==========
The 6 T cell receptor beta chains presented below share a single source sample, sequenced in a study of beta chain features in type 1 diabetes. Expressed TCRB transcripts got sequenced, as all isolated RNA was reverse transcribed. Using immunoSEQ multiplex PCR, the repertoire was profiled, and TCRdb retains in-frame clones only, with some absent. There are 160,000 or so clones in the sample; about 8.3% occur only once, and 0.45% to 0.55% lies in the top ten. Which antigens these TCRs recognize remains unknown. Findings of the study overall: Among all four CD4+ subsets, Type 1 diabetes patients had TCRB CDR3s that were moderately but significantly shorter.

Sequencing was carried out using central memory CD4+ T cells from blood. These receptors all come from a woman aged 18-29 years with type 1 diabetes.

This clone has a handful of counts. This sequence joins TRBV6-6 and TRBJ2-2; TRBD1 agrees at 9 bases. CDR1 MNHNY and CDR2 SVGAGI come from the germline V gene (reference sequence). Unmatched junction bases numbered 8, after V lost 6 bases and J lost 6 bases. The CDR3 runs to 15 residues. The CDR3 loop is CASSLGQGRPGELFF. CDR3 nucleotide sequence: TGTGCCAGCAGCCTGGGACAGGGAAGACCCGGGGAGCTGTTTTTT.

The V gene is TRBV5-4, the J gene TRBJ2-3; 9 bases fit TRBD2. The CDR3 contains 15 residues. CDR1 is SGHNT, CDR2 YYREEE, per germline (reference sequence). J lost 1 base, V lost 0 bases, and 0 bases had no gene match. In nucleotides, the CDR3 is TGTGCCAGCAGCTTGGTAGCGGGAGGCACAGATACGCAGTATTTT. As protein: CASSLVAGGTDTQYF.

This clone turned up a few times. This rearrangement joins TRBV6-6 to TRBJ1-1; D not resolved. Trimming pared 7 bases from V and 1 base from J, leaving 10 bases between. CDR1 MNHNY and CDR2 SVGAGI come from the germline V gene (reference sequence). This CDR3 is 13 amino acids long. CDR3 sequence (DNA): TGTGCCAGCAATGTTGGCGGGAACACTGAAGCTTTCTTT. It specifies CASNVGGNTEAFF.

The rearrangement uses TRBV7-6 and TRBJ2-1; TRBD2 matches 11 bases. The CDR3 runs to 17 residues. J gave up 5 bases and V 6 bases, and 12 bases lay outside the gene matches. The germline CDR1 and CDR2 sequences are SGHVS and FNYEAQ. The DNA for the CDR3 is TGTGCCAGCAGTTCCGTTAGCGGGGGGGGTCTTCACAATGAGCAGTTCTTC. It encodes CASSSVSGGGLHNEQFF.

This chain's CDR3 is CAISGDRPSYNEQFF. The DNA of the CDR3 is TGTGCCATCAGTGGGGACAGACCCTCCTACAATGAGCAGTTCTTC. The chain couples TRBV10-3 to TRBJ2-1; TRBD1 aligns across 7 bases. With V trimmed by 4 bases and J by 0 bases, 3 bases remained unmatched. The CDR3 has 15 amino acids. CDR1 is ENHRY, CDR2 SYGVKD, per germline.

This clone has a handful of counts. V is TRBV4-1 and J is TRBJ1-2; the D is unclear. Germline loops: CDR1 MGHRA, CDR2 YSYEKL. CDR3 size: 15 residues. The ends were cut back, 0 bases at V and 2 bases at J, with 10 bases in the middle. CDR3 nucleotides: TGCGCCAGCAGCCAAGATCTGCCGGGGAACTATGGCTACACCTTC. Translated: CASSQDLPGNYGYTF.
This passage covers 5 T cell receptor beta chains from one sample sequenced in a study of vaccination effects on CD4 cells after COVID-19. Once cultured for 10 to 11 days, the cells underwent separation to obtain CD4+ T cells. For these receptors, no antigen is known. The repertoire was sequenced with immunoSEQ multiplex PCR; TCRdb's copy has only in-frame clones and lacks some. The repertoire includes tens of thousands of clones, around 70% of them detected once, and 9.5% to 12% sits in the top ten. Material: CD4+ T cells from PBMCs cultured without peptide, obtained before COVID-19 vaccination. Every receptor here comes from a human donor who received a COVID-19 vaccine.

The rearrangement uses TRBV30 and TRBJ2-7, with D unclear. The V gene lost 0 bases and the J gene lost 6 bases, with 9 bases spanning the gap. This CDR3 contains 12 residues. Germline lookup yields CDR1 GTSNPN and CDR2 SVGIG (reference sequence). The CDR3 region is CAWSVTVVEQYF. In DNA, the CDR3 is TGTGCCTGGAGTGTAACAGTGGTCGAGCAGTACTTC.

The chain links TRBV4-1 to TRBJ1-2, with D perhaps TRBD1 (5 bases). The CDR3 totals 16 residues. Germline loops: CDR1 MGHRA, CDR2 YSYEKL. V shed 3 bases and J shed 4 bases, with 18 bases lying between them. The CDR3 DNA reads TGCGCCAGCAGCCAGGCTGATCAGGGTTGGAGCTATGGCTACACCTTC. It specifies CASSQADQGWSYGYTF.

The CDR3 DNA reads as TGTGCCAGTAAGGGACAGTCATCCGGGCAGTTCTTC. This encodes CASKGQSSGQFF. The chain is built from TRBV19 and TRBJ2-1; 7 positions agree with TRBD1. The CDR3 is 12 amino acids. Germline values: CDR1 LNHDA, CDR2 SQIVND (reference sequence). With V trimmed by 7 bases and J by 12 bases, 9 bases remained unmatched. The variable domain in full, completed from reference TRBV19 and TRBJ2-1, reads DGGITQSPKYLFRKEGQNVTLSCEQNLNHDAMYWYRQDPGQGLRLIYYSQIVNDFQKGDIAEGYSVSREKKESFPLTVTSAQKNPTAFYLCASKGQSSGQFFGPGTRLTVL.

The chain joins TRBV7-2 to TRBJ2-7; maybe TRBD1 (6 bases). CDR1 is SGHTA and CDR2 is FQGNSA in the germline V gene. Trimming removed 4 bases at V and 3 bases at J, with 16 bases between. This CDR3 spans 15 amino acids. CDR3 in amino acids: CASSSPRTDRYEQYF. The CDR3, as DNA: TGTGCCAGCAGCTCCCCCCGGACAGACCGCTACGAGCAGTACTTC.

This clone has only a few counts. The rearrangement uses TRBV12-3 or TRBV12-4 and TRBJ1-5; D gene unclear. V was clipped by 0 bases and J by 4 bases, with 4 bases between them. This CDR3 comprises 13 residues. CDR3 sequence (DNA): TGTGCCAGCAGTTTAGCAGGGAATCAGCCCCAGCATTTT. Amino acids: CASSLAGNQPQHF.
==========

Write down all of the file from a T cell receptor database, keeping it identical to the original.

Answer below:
The 6 T cell receptor beta chains presented below share a single source sample, sequenced in a study of beta chain features in type 1 diabetes. Expressed TCRB transcripts got sequenced, as all isolated RNA was reverse transcribed. Using immunoSEQ multiplex PCR, the repertoire was profiled, and TCRdb retains in-frame clones only, with some absent. There are 160,000 or so clones in the sample; about 8.3% occur only once, and 0.45% to 0.55% lies in the top ten. Which antigens these TCRs recognize remains unknown. Findings of the study overall: Among all four CD4+ subsets, Type 1 diabetes patients had TCRB CDR3s that were moderately but significantly shorter.

Sequencing was carried out using central memory CD4+ T cells from blood. These receptors all come from a woman aged 18-29 years with type 1 diabetes.

This clone has a handful of counts. This sequence joins TRBV6-6 and TRBJ2-2; TRBD1 agrees at 9 bases. CDR1 MNHNY and CDR2 SVGAGI come from the germline V gene (reference sequence). Unmatched junction bases numbered 8, after V lost 6 bases and J lost 6 bases. The CDR3 runs to 15 residues. The CDR3 loop is CASSLGQGRPGELFF. CDR3 nucleotide sequence: TGTGCCAGCAGCCTGGGACAGGGAAGACCCGGGGAGCTGTTTTTT.

The V gene is TRBV5-4, the J gene TRBJ2-3; 9 bases fit TRBD2. The CDR3 contains 15 residues. CDR1 is SGHNT, CDR2 YYREEE, per germline (reference sequence). J lost 1 base, V lost 0 bases, and 0 bases had no gene match. In nucleotides, the CDR3 is TGTGCCAGCAGCTTGGTAGCGGGAGGCACAGATACGCAGTATTTT. As protein: CASSLVAGGTDTQYF.

This clone turned up a few times. This rearrangement joins TRBV6-6 to TRBJ1-1; D not resolved. Trimming pared 7 bases from V and 1 base from J, leaving 10 bases between. CDR1 MNHNY and CDR2 SVGAGI come from the germline V gene (reference sequence). This CDR3 is 13 amino acids long. CDR3 sequence (DNA): TGTGCCAGCAATGTTGGCGGGAACACTGAAGCTTTCTTT. It specifies CASNVGGNTEAFF.

The rearrangement uses TRBV7-6 and TRBJ2-1; TRBD2 matches 11 bases. The CDR3 runs to 17 residues. J gave up 5 bases and V 6 bases, and 12 bases lay outside the gene matches. The germline CDR1 and CDR2 sequences are SGHVS and FNYEAQ. The DNA for the CDR3 is TGTGCCAGCAGTTCCGTTAGCGGGGGGGGTCTTCACAATGAGCAGTTCTTC. It encodes CASSSVSGGGLHNEQFF.

This chain's CDR3 is CAISGDRPSYNEQFF. The DNA of the CDR3 is TGTGCCATCAGTGGGGACAGACCCTCCTACAATGAGCAGTTCTTC. The chain couples TRBV10-3 to TRBJ2-1; TRBD1 aligns across 7 bases. With V trimmed by 4 bases and J by 0 bases, 3 bases remained unmatched. The CDR3 has 15 amino acids. CDR1 is ENHRY, CDR2 SYGVKD, per germline.

This clone has a handful of counts. V is TRBV4-1 and J is TRBJ1-2; the D is unclear. Germline loops: CDR1 MGHRA, CDR2 YSYEKL. CDR3 size: 15 residues. The ends were cut back, 0 bases at V and 2 bases at J, with 10 bases in the middle. CDR3 nucleotides: TGCGCCAGCAGCCAAGATCTGCCGGGGAACTATGGCTACACCTTC. Translated: CASSQDLPGNYGYTF.
This passage covers 5 T cell receptor beta chains from one sample sequenced in a study of vaccination effects on CD4 cells after COVID-19. Once cultured for 10 to 11 days, the cells underwent separation to obtain CD4+ T cells. For these receptors, no antigen is known. The repertoire was sequenced with immunoSEQ multiplex PCR; TCRdb's copy has only in-frame clones and lacks some. The repertoire includes tens of thousands of clones, around 70% of them detected once, and 9.5% to 12% sits in the top ten. Material: CD4+ T cells from PBMCs cultured without peptide, obtained before COVID-19 vaccination. Every receptor here comes from a human donor who received a COVID-19 vaccine.

The rearrangement uses TRBV30 and TRBJ2-7, with D unclear. The V gene lost 0 bases and the J gene lost 6 bases, with 9 bases spanning the gap. This CDR3 contains 12 residues. Germline lookup yields CDR1 GTSNPN and CDR2 SVGIG (reference sequence). The CDR3 region is CAWSVTVVEQYF. In DNA, the CDR3 is TGTGCCTGGAGTGTAACAGTGGTCGAGCAGTACTTC.

The chain links TRBV4-1 to TRBJ1-2, with D perhaps TRBD1 (5 bases). The CDR3 totals 16 residues. Germline loops: CDR1 MGHRA, CDR2 YSYEKL. V shed 3 bases and J shed 4 bases, with 18 bases lying between them. The CDR3 DNA reads TGCGCCAGCAGCCAGGCTGATCAGGGTTGGAGCTATGGCTACACCTTC. It specifies CASSQADQGWSYGYTF.

The CDR3 DNA reads as TGTGCCAGTAAGGGACAGTCATCCGGGCAGTTCTTC. This encodes CASKGQSSGQFF. The chain is built from TRBV19 and TRBJ2-1; 7 positions agree with TRBD1. The CDR3 is 12 amino acids. Germline values: CDR1 LNHDA, CDR2 SQIVND (reference sequence). With V trimmed by 7 bases and J by 12 bases, 9 bases remained unmatched. The variable domain in full, completed from reference TRBV19 and TRBJ2-1, reads DGGITQSPKYLFRKEGQNVTLSCEQNLNHDAMYWYRQDPGQGLRLIYYSQIVNDFQKGDIAEGYSVSREKKESFPLTVTSAQKNPTAFYLCASKGQSSGQFFGPGTRLTVL.

The chain joins TRBV7-2 to TRBJ2-7; maybe TRBD1 (6 bases). CDR1 is SGHTA and CDR2 is FQGNSA in the germline V gene. Trimming removed 4 bases at V and 3 bases at J, with 16 bases between. This CDR3 spans 15 amino acids. CDR3 in amino acids: CASSSPRTDRYEQYF. The CDR3, as DNA: TGTGCCAGCAGCTCCCCCCGGACAGACCGCTACGAGCAGTACTTC.

This clone has only a few counts. The rearrangement uses TRBV12-3 or TRBV12-4 and TRBJ1-5; D gene unclear. V was clipped by 0 bases and J by 4 bases, with 4 bases between them. This CDR3 comprises 13 residues. CDR3 sequence (DNA): TGTGCCAGCAGTTTAGCAGGGAATCAGCCCCAGCATTTT. Amino acids: CASSLAGNQPQHF.